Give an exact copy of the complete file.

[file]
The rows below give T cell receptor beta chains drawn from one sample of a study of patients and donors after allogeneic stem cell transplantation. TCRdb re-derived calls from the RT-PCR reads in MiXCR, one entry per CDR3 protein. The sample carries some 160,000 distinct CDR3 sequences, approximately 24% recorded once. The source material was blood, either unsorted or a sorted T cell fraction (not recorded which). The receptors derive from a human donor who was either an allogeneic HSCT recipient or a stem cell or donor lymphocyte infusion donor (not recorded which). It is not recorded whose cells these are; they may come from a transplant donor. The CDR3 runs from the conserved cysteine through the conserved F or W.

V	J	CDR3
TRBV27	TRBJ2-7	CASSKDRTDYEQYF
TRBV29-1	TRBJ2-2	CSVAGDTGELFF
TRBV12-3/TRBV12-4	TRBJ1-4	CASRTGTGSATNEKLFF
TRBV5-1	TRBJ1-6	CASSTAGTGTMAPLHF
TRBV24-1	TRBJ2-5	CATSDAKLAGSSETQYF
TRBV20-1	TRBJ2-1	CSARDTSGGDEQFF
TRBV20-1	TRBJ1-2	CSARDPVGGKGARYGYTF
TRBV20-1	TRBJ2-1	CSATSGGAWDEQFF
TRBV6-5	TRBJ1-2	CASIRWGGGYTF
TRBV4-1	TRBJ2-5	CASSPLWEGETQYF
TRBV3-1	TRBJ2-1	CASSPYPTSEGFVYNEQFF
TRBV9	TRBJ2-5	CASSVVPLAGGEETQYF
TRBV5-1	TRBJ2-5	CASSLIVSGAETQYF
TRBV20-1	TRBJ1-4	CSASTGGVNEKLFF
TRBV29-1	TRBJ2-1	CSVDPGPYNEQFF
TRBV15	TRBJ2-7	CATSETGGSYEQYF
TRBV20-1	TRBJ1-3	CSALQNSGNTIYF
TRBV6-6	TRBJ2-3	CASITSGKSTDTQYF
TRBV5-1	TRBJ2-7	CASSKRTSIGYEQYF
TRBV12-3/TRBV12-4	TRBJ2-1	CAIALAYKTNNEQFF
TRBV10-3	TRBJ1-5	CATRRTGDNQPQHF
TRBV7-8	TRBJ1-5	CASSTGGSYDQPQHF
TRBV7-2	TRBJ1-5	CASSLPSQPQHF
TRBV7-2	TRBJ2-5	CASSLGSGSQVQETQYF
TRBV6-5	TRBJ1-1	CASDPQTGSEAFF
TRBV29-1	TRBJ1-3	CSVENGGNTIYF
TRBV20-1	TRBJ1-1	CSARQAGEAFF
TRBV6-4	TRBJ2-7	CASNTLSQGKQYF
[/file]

The rows below give T cell receptor beta chains drawn from one sample of a study of patients and donors after allogeneic stem cell transplantation. TCRdb re-derived calls from the RT-PCR reads in MiXCR, one entry per CDR3 protein. The sample carries some 160,000 distinct CDR3 sequences, approximately 24% recorded once. The source material was blood, either unsorted or a sorted T cell fraction (not recorded which). The receptors derive from a human donor who was either an allogeneic HSCT recipient or a stem cell or donor lymphocyte infusion donor (not recorded which). It is not recorded whose cells these are; they may come from a transplant donor. The CDR3 runs from the conserved cysteine through the conserved F or W.

V	J	CDR3
TRBV27	TRBJ2-7	CASSKDRTDYEQYF
TRBV29-1	TRBJ2-2	CSVAGDTGELFF
TRBV12-3/TRBV12-4	TRBJ1-4	CASRTGTGSATNEKLFF
TRBV5-1	TRBJ1-6	CASSTAGTGTMAPLHF
TRBV24-1	TRBJ2-5	CATSDAKLAGSSETQYF
TRBV20-1	TRBJ2-1	CSARDTSGGDEQFF
TRBV20-1	TRBJ1-2	CSARDPVGGKGARYGYTF
TRBV20-1	TRBJ2-1	CSATSGGAWDEQFF
TRBV6-5	TRBJ1-2	CASIRWGGGYTF
TRBV4-1	TRBJ2-5	CASSPLWEGETQYF
TRBV3-1	TRBJ2-1	CASSPYPTSEGFVYNEQFF
TRBV9	TRBJ2-5	CASSVVPLAGGEETQYF
TRBV5-1	TRBJ2-5	CASSLIVSGAETQYF
TRBV20-1	TRBJ1-4	CSASTGGVNEKLFF
TRBV29-1	TRBJ2-1	CSVDPGPYNEQFF
TRBV15	TRBJ2-7	CATSETGGSYEQYF
TRBV20-1	TRBJ1-3	CSALQNSGNTIYF
TRBV6-6	TRBJ2-3	CASITSGKSTDTQYF
TRBV5-1	TRBJ2-7	CASSKRTSIGYEQYF
TRBV12-3/TRBV12-4	TRBJ2-1	CAIALAYKTNNEQFF
TRBV10-3	TRBJ1-5	CATRRTGDNQPQHF
TRBV7-8	TRBJ1-5	CASSTGGSYDQPQHF
TRBV7-2	TRBJ1-5	CASSLPSQPQHF
TRBV7-2	TRBJ2-5	CASSLGSGSQVQETQYF
TRBV6-5	TRBJ1-1	CASDPQTGSEAFF
TRBV29-1	TRBJ1-3	CSVENGGNTIYF
TRBV20-1	TRBJ1-1	CSARQAGEAFF
TRBV6-4	TRBJ2-7	CASNTLSQGKQYF